Date of Award

January 2023

Document Type


Degree Name

Medical Doctor (MD)



First Advisor

Michael Girardi

Second Advisor

W. M. Saltzman


Encapsulation of therapeutic agents within biodegradable nanoparticles (NP) allows for gradual drug release from the nanoparticle core. When injected intravenously, our nonadhesive NPs (NNP) have previously demonstrated longer circulatory time with “stealthy” features, thus allowing for prolonged drug exposure systemically. In the murine transplantable cutaneous squamous cell carcinoma (SCC) PDVC57 model, our bioadhesive NP (BNP) loaded with chemotherapy have shown increased retention of the active agent after intratumoral (i.t.) injection, thus allowing for prolonged drug exposure when locally delivered. Monophosphoryl lipid A (MPLA) is a low-toxicity derivative of LPS with immunomodulating properties. However, MPLA, like other TLR agonists, is a small molecule with poor pharmacokinetic properties in that there is significant potential but underachievement in clinical settings. Therefore NP encapsulation of such immunomodulatory agents may allow for more effective delivery to tumor sites as well as tumor draining lymph nodes (TDLN), thereby enhancing stimulation of anti-tumor immune responses while minimizing systemic side effects. Using the biodegradable NNP and BNP, we encapsulated MPLA and measured effects on improving its immunomodulatory properties. In vitro studies demonstrated that NNP- and BNP-MPLA induce maturation of bone marrow derived dendritic cells (BMDC) with greater cytokine production capacity than that seen with free MPLA. Characterization and uptake studies of the particles in vivo demonstrated that both NNPs and BNPs are retained in lymph nodes after in vivo i.t. delivery. Using the YUMMER1.7 murine melanoma model, we also demonstrated the in vivo efficacy of NNP and BNP-MPLA in inducing antigen presenting cells (APC) in the lymph nodes with more sustained M1 macrophage and DC responses compared to the free agent. Additionally, a time course study revealed that a steady and significant increase in serum IFN-γ was sustained for up to 5 days after a single i.t. injection of NNP-MPLA or BNP-MPLA, which was not observed with the free formulation of the immunomodulator. No systemic toxicity was noted in the treated mice as assessed by weight changes. We further assessed inhibition of melanoma tumor growth in vivo using the immunogenic YUMMER1.7 model. Tumor-bearing mice received two once weekly i.t. injections of BNP-MPLA, free MPLA, or vehicle. BNP-MPLA treated tumors showed significantly reduced tumor growth, with tumor resolution in 12.5% of mice, and improved survival. We then leveraged low-dose chemotherapy in combination with the NPs to further induce an anti-tumor response. Combining adjuvant NNP-MPLA or BNP-MPLA with chemotherapy, SBI-111, significantly increased animal survival in comparison to monotherapy and fully eradicated nodular melanoma tumors in portion of the treated animals, with combination therapy SBI-111 and NNP-MPLA fully eradicating melanoma in 55.6% of mice. These results suggest that our local delivery of encapsulated MPLA via biodegradable NPs is an effective way to improve local delivery of immunomodulatory agents and that adjuvant delivery with chemotherapy is an effective way to promote an anti-tumor immune response against nodular melanoma.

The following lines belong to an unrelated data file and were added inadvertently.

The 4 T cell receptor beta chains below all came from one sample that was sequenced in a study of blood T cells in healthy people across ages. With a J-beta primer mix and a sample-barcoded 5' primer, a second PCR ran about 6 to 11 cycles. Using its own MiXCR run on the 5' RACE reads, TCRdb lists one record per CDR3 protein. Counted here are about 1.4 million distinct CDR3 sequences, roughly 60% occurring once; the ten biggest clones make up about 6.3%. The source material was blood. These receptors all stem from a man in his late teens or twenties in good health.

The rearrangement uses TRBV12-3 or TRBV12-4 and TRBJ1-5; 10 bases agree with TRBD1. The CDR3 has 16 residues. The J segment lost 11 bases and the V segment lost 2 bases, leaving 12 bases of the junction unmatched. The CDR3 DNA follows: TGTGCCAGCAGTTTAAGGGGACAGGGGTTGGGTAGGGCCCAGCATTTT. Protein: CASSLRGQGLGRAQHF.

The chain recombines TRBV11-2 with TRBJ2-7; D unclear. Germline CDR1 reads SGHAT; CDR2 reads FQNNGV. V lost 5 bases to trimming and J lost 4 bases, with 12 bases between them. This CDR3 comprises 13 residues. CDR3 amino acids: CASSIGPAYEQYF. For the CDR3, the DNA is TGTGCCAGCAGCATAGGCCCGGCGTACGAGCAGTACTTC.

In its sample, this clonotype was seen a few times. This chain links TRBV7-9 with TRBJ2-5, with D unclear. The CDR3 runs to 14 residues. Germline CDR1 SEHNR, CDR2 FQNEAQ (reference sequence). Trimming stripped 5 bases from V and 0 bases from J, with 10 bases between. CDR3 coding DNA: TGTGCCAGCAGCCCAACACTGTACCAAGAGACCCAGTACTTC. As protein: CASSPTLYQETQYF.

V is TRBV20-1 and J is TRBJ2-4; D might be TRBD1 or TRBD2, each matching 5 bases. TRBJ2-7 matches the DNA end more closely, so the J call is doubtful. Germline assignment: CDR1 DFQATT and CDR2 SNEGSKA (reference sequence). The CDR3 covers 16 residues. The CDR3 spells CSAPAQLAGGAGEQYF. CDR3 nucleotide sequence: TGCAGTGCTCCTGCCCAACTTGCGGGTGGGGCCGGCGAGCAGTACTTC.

This thesis is restricted to Yale network users only. It will be made publicly available on 07/24/2025